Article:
Sketchbooks didn't interest me when I began to make paintings. Instead it seemed important to look at things intensely and paint them. Drawing seemed like a wasted step. It seemed too time-consuming because time for art was at a premium. Besides, my very first training was in technical drawing, where accuracy and detail and finish are critical. So no doubt that beginning influenced my view of sketching for a long time. Drawings and sketches both had to have a fairly high degree of finish. Quick sketching went against all of my training. And most of the time I wanted to do a painting, not a finished drawing, of whatever subject was at hand. And sketching seemed decidedly inferior to actual careful drawing. Sketches seemed too incomplete, too "scribbly," to ever be useful. Encouragement from teachers to "fill your sketchbooks" fell on my deaf ears. For years, the most sketching I did was to doodle during meetings that bored me.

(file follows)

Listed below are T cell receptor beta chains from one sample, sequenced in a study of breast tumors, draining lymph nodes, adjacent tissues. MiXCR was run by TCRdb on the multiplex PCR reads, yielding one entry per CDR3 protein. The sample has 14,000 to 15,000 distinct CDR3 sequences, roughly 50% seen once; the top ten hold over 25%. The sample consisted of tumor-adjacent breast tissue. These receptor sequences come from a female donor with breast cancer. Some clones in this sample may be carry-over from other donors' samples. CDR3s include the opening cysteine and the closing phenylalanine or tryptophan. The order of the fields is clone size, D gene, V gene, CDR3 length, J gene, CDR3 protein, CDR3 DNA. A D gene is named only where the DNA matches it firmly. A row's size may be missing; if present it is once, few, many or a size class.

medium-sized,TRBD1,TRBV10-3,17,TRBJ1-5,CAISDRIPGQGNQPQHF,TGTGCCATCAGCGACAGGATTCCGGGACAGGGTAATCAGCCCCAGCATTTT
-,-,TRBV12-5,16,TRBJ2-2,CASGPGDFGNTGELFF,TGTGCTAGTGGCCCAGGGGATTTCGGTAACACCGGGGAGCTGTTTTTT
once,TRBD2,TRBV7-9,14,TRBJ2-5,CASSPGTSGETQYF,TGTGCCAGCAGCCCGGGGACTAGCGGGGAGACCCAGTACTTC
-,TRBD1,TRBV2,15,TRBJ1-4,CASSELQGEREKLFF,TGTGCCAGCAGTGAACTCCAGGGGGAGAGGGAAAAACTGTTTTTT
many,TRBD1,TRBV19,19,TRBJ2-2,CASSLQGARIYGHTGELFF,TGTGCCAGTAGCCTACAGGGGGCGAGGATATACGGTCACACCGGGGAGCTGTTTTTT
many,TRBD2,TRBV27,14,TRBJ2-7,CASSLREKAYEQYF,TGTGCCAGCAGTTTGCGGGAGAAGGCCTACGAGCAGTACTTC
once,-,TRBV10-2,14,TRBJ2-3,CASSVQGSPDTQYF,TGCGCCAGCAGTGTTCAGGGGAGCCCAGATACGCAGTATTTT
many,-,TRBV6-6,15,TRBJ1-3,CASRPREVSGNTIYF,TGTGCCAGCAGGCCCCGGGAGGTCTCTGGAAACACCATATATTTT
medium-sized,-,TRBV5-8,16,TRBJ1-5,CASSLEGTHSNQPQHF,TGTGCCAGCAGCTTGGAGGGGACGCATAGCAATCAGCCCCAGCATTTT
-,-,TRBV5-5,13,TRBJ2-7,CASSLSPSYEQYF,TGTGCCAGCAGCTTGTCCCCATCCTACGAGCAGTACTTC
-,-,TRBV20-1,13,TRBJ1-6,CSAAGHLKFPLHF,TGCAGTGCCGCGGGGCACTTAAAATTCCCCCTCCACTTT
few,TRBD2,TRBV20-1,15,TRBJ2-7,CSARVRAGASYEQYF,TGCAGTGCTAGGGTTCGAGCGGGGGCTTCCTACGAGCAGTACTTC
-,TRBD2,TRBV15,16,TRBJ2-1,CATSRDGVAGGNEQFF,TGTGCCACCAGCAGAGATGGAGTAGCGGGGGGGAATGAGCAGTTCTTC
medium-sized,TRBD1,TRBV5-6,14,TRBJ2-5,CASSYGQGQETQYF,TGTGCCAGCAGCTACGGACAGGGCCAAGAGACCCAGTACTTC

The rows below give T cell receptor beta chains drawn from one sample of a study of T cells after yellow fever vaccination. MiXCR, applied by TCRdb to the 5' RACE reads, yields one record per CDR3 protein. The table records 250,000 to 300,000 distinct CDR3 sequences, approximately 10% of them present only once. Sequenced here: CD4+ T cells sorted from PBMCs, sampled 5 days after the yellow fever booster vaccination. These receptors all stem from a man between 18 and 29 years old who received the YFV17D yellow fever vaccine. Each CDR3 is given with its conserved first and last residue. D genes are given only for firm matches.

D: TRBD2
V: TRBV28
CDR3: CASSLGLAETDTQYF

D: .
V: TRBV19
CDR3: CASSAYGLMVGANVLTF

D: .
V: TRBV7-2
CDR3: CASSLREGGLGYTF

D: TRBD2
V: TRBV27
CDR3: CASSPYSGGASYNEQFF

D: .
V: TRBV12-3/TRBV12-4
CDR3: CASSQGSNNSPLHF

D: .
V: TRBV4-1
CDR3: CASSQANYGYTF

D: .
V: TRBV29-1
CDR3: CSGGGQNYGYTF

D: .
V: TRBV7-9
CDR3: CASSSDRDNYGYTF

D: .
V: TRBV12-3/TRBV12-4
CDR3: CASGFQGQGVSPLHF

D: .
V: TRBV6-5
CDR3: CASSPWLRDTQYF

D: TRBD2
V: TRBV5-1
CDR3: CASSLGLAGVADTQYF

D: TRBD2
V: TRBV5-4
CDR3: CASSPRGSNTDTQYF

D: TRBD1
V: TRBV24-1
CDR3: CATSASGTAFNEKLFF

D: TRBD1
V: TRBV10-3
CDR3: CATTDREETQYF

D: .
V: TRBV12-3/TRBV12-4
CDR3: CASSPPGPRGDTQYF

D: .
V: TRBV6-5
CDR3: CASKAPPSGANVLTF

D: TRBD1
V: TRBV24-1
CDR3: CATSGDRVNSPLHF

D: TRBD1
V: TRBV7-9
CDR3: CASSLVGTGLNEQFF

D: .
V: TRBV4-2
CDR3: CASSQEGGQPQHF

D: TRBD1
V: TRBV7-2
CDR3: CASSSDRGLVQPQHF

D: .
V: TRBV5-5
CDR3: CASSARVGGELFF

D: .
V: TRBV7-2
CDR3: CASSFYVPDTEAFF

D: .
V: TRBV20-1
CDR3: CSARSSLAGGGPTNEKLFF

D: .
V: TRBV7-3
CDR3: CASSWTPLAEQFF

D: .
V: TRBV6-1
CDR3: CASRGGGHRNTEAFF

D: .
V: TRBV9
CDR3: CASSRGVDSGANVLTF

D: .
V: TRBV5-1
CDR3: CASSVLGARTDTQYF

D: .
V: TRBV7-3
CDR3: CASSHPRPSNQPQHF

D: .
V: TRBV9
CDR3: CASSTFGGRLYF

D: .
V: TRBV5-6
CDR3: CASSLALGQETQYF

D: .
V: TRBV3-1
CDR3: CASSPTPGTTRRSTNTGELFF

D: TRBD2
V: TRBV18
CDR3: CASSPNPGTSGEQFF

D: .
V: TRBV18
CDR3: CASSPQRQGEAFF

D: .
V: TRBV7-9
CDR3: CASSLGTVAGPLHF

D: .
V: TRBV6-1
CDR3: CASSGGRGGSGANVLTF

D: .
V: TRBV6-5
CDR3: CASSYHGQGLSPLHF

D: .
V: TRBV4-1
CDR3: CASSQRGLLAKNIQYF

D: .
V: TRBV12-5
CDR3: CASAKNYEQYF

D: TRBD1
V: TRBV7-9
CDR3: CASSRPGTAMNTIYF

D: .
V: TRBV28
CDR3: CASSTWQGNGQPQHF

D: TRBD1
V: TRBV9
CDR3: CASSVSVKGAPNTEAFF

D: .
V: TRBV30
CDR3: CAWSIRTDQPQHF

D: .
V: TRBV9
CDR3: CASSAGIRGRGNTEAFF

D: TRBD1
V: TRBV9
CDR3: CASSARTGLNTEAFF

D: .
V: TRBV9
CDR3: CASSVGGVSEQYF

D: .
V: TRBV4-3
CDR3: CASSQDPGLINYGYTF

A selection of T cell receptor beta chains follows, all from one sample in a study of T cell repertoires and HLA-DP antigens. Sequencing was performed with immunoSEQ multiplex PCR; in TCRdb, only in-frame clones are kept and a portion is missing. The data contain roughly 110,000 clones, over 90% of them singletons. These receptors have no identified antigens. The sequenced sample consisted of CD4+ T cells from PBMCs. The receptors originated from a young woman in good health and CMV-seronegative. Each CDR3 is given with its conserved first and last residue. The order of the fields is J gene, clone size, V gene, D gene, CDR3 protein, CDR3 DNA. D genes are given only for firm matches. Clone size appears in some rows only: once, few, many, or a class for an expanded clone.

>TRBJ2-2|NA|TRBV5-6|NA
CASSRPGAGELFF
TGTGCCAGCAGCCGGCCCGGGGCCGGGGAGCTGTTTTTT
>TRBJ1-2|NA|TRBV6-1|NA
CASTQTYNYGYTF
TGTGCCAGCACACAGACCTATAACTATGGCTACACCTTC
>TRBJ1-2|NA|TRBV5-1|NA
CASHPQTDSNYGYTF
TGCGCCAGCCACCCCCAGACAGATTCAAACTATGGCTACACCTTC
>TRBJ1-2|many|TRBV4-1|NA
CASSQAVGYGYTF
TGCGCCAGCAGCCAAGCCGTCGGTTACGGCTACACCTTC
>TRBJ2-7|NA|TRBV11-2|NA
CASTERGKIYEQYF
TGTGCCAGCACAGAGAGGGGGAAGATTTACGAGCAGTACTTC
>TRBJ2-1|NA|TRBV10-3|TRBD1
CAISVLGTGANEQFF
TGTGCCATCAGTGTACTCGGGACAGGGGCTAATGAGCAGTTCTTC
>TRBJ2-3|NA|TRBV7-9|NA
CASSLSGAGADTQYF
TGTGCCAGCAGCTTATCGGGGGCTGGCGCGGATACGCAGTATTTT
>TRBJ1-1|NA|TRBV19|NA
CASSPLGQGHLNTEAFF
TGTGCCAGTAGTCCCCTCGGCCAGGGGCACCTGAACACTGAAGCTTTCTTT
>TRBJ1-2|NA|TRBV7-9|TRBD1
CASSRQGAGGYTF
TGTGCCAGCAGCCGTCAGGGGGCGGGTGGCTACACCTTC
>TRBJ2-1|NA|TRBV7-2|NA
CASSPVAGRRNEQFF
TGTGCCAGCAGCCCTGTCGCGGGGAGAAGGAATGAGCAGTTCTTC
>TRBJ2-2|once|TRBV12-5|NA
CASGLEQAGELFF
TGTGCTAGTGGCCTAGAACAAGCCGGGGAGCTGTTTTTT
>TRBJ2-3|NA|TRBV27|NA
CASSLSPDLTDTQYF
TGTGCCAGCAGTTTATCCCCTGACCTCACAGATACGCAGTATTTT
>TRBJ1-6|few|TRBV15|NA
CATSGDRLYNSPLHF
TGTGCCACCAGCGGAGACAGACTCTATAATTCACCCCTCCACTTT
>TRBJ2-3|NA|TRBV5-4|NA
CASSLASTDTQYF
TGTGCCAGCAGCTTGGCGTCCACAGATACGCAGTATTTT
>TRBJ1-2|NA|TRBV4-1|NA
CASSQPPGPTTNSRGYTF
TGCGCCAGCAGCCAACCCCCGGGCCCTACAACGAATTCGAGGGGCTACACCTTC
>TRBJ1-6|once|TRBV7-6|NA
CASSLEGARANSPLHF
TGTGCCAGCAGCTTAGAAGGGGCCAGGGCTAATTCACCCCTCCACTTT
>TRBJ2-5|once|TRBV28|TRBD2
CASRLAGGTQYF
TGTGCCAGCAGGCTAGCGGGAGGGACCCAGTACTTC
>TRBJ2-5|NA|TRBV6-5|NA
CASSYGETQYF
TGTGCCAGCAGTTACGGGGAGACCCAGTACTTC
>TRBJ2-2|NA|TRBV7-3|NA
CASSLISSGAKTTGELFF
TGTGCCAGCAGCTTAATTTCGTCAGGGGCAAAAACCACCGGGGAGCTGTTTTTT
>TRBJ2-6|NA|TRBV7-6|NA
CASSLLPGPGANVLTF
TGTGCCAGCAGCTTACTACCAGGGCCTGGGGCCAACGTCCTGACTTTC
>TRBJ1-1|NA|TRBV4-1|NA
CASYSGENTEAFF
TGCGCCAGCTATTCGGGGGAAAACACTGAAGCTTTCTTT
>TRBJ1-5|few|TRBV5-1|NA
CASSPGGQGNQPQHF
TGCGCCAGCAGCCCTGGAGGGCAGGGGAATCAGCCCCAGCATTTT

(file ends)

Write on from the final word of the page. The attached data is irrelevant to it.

Gradually though, sketching has become an essential part of my work. For me, sketching is a way of visual thinking, a way of organizing things--values, shapes, movement, color, and so on. And sketchbooks are records of visual experiences too. The old advice to always carry a sketchbook and a few pencils is important. Even if you don't use them constantly, as you should, the opportunity is there. Visual memories are useful, but a tangible notation is better. And as many have said before, photos aren't as valuable. Reviewing my sketchbooks jogs my memory and sometimes sends me down interesting pathways toward unexpected paintings.
Pages from a Sketchbook